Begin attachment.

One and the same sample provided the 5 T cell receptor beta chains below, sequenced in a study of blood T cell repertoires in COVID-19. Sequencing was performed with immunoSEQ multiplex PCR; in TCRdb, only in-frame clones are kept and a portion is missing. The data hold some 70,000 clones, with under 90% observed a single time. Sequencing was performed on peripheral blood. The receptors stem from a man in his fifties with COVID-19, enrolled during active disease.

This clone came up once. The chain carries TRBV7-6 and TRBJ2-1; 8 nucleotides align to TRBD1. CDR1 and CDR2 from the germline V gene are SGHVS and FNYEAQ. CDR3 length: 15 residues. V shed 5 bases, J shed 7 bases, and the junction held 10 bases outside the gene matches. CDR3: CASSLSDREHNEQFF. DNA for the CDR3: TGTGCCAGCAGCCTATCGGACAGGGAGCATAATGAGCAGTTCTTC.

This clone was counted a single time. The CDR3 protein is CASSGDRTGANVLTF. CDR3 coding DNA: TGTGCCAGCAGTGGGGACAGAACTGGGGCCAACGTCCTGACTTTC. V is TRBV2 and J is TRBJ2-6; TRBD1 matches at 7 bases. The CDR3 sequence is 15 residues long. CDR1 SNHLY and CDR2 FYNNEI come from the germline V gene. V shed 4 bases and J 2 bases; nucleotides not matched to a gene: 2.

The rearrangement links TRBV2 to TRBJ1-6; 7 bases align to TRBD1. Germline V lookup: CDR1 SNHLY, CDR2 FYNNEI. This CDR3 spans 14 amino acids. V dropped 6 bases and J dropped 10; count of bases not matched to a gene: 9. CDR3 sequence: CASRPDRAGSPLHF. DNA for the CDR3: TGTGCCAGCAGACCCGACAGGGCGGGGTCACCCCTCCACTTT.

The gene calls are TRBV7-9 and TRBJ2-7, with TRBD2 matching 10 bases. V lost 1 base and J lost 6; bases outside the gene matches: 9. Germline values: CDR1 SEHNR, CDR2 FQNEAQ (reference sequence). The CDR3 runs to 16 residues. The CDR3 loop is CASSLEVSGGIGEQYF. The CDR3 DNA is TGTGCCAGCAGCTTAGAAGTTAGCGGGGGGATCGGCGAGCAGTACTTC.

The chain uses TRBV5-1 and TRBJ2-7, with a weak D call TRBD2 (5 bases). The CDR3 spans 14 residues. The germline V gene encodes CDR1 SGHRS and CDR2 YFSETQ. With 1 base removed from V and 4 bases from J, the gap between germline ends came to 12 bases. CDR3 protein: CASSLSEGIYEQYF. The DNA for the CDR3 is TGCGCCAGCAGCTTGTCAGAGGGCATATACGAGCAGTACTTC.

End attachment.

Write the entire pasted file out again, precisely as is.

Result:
One and the same sample provided the 5 T cell receptor beta chains below, sequenced in a study of blood T cell repertoires in COVID-19. Sequencing was performed with immunoSEQ multiplex PCR; in TCRdb, only in-frame clones are kept and a portion is missing. The data hold some 70,000 clones, with under 90% observed a single time. Sequencing was performed on peripheral blood. The receptors stem from a man in his fifties with COVID-19, enrolled during active disease.

This clone came up once. The chain carries TRBV7-6 and TRBJ2-1; 8 nucleotides align to TRBD1. CDR1 and CDR2 from the germline V gene are SGHVS and FNYEAQ. CDR3 length: 15 residues. V shed 5 bases, J shed 7 bases, and the junction held 10 bases outside the gene matches. CDR3: CASSLSDREHNEQFF. DNA for the CDR3: TGTGCCAGCAGCCTATCGGACAGGGAGCATAATGAGCAGTTCTTC.

This clone was counted a single time. The CDR3 protein is CASSGDRTGANVLTF. CDR3 coding DNA: TGTGCCAGCAGTGGGGACAGAACTGGGGCCAACGTCCTGACTTTC. V is TRBV2 and J is TRBJ2-6; TRBD1 matches at 7 bases. The CDR3 sequence is 15 residues long. CDR1 SNHLY and CDR2 FYNNEI come from the germline V gene. V shed 4 bases and J 2 bases; nucleotides not matched to a gene: 2.

The rearrangement links TRBV2 to TRBJ1-6; 7 bases align to TRBD1. Germline V lookup: CDR1 SNHLY, CDR2 FYNNEI. This CDR3 spans 14 amino acids. V dropped 6 bases and J dropped 10; count of bases not matched to a gene: 9. CDR3 sequence: CASRPDRAGSPLHF. DNA for the CDR3: TGTGCCAGCAGACCCGACAGGGCGGGGTCACCCCTCCACTTT.

The gene calls are TRBV7-9 and TRBJ2-7, with TRBD2 matching 10 bases. V lost 1 base and J lost 6; bases outside the gene matches: 9. Germline values: CDR1 SEHNR, CDR2 FQNEAQ (reference sequence). The CDR3 runs to 16 residues. The CDR3 loop is CASSLEVSGGIGEQYF. The CDR3 DNA is TGTGCCAGCAGCTTAGAAGTTAGCGGGGGGATCGGCGAGCAGTACTTC.

The chain uses TRBV5-1 and TRBJ2-7, with a weak D call TRBD2 (5 bases). The CDR3 spans 14 residues. The germline V gene encodes CDR1 SGHRS and CDR2 YFSETQ. With 1 base removed from V and 4 bases from J, the gap between germline ends came to 12 bases. CDR3 protein: CASSLSEGIYEQYF. The DNA for the CDR3 is TGCGCCAGCAGCTTGTCAGAGGGCATATACGAGCAGTACTTC.